Slack Me Your Brand
As a new way of working has settled in for companies, Slack, Microsoft Teams, WhatsApp, Viber, Lark and dozens of instant messaging (IM) channels have taken hold as an easy and efficient way of communicating with each other throughout the day. And that’s why we’re often asked:
Can your personal brand take shape on an IM channel?
The simple answer is yes, and I think it’s happened over and over again as managers have become more dependent on the channels.
- Similar to meetings, people who monopolize a channel can seem like “know it all’s” and come across as arrogant.
- Similar to meetings, people who don’t contribute and remain silent can come across as uninvolved or unsure.
People who offer guidance seem helpful. People who are long-winded seem scattered. There’s a lot of similarity between in-person impressions and IM impressions.
If you’ve doubled your use of it, then you’ve probably also raised your awareness of what people like in this format and what they don’t. Cut and pasting information vs a link is frowned upon because it takes up a lot of space. Short sound bites are valued, keeping the chat informal and to the point.
But the flow of communication is more transactional. It’s tied to task and inputs and less to connection and touch points. As we’ve asked people about their experiences with IM channels, some say that they notice wit and humor in co-workers’ personalities as they add a little levity to a stream of inputs. And in many cases, it‘s a few personalities that come through an uneven representation of all personalities in the chat.
And that’s when the question should really become: Are IM channels enough of an impression? And that answer is probably not. Chat and short form conversations are best used as a supplement to live conversations, not a replacement for them.
True connection requires a response from someone. People have found some connections with each other on IM channels, but they tend to align with people who think just like them or agree with them, rather than a different perspective or different approach.
It’s harder to work through differences without true connection and non-verbal signals from each other. Engagement is still about give and take and that means a live conversation with a view of the other person.
And when engagement hasn’t really occurred, we don’t get as vested in each other. And that may mean we don’t promote each other as much as we could. We’re not as likely to call out someone’s effort or even fully notice it. And we’re already seeing some consequences from the limited communication channel.
The biggest consequence is employees and managers don’t know each other very well. Future opportunities come from expanded conversations and a more relaxed connection with a manager.
An employee can become somewhat invisible if they don’t have a regular cadence of face-to-face connections. When relationships are limited, trust can’t develop as it has in the past.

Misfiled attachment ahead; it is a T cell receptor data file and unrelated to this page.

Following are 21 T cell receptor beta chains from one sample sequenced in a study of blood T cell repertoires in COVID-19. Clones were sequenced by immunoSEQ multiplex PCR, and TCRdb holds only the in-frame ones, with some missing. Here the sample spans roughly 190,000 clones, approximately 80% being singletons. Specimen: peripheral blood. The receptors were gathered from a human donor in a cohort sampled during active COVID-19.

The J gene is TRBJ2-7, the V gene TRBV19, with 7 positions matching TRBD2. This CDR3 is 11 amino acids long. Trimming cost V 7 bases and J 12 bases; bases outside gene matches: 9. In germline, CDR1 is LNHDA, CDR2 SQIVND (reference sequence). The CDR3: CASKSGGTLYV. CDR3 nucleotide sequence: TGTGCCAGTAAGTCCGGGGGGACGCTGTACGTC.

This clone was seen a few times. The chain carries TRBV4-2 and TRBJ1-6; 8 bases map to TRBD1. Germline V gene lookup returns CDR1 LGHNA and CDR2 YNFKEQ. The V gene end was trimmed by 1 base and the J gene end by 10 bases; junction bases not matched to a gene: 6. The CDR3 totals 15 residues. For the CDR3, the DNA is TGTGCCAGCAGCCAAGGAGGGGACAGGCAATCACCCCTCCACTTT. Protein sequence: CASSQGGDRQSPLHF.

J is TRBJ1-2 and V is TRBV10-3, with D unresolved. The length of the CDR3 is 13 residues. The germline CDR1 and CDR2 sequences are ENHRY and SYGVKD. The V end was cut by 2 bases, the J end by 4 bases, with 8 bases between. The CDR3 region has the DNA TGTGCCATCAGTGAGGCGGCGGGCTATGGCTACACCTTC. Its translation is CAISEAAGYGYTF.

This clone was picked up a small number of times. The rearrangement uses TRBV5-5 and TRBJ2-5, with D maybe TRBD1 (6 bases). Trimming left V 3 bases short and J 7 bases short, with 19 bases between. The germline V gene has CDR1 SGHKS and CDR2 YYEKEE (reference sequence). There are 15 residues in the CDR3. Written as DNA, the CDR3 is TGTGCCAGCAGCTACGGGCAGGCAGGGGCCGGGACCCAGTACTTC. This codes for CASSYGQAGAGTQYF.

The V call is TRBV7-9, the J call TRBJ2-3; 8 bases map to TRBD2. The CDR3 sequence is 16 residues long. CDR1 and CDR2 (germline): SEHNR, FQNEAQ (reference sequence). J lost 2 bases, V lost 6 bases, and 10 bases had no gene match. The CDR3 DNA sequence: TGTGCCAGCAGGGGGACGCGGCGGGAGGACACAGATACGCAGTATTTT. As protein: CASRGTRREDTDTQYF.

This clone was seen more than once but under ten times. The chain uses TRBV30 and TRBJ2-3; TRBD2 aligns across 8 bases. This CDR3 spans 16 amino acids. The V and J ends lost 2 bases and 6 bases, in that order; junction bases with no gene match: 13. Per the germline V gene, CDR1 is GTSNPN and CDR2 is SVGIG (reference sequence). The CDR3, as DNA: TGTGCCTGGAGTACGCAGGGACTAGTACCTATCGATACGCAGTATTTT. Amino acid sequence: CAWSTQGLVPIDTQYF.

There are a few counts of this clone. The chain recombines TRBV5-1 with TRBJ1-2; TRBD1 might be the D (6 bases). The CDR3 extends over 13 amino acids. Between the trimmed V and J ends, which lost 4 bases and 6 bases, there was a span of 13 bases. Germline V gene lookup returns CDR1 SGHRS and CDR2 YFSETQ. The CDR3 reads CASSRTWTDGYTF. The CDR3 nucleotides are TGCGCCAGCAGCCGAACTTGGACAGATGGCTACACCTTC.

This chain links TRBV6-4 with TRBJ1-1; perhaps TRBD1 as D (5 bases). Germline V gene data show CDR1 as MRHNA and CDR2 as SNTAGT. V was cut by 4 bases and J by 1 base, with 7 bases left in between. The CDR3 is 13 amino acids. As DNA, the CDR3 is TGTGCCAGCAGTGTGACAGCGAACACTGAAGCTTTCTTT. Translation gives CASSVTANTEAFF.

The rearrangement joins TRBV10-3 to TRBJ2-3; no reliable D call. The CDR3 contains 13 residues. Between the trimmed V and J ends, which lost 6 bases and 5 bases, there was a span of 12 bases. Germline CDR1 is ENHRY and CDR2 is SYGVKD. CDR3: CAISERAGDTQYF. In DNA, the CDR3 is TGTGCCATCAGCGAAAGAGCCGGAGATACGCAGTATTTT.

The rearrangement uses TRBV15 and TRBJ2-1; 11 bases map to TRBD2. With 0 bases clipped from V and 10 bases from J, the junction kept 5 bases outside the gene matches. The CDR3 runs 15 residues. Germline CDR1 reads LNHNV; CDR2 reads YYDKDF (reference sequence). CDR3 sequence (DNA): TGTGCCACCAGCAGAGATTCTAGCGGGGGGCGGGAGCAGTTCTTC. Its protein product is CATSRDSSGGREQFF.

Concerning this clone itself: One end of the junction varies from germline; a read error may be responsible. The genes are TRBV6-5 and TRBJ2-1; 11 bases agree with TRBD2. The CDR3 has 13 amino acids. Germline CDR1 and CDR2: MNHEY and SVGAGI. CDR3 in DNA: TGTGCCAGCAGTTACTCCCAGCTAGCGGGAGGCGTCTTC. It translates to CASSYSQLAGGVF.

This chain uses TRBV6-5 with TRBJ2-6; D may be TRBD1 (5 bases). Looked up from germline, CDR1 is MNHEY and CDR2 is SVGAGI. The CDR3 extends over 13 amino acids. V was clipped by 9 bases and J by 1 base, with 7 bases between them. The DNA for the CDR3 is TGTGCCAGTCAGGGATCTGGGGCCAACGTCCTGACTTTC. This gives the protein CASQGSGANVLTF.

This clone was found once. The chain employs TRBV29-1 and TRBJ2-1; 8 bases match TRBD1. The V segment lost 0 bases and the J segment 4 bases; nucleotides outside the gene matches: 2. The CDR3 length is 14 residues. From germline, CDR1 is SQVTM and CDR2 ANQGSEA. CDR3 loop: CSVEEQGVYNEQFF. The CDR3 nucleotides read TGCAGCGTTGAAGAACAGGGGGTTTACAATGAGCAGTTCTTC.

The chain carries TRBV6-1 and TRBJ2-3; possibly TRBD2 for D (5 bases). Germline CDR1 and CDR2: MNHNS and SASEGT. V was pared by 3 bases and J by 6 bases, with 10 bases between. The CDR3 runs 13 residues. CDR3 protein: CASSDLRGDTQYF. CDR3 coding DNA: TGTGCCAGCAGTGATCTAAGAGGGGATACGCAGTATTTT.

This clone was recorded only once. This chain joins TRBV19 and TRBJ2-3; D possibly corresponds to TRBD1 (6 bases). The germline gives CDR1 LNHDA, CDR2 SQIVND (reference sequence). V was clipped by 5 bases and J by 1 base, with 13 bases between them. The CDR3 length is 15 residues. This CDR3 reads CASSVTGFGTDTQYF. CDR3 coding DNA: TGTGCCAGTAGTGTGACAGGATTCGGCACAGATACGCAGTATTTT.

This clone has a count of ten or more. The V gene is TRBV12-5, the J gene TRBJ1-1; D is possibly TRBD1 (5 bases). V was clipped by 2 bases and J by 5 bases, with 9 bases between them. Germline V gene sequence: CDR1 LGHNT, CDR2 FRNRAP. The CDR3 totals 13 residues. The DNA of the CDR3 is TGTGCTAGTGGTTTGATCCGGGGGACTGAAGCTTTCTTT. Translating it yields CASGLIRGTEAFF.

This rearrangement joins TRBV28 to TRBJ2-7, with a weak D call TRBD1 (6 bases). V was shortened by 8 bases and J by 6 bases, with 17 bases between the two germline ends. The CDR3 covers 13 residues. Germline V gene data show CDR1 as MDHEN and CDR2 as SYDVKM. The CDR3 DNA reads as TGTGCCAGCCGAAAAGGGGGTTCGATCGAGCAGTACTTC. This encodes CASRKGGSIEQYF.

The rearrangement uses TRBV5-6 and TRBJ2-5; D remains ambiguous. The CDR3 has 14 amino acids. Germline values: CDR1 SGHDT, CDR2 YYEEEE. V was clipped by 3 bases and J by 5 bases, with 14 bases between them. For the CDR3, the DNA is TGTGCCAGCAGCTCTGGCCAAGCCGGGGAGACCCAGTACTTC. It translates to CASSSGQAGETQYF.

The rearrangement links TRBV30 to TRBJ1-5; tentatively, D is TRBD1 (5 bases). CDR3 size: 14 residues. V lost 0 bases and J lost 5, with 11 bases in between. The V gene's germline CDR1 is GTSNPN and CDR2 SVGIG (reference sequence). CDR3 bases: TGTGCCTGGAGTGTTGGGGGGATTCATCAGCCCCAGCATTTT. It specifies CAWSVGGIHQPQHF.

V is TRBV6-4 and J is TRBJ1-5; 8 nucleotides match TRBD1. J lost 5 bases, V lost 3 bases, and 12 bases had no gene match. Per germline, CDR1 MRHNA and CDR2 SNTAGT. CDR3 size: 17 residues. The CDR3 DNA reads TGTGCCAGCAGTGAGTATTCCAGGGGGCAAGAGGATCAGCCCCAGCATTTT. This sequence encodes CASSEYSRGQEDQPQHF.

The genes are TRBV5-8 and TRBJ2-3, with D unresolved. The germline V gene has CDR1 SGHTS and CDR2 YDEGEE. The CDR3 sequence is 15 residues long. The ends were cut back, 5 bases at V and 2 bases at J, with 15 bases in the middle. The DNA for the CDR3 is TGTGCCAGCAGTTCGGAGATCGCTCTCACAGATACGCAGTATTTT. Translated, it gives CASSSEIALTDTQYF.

So, what do you do to strengthen your brand in this new way of working?
If you’re trying to establish your brand in a company, make sure that you encourage face-to-face communication at least once a week. It doesn’t have to be in-person; it can be over a virtual network. But make sure that you become a visible presence with your manager. To succeed in a company, you’re going to need a champion. Opportunities are created by people, and managers recommend people that they know and trust. You need to make sure you’re building a relationship with a manager, more than one is even better, and not just a transactional conversation.
If you’re managing people in a virtual setting, remember that people tend to stay at organizations because of their connection to other people. If you allow a team to work too independently, they never truly engage with co-workers and they seek connection somewhere else. Impose the face-to-face interaction among the team. If they never get together in the same location, you’ll have to work harder to initiate relationships across the group. You can do this with small group projects, pairing team members together for new ideas or solutions, and adding intention to discussions and virtual meetings so that everyone gets heard across your team.
Impressions take shape in all formats, so your brand does take shape across IM channels. But it’s not enough to build relationships that will lead to opportunities.
There’s a reason that leaders at most companies are saying “come back in the office” and “we miss seeing you around here.” They know that those virtual impressions only take connection so far. And as we’re all working to find the right balance of virtual, in-person and hybrid working, it will take a little more intention on the connection side to make sure that trust continues to grow with managers and teams.
If you’re trying to strengthen the connection and value within your team, we can help. Through team building experiences or work on personal brands, we’ve helped many groups reset and rethink how they work together. And we’d welcome the opportunity to explore what your team might need.
Want a free 15-minute consultation with us to see how we can help you or your leaders? Book a call now!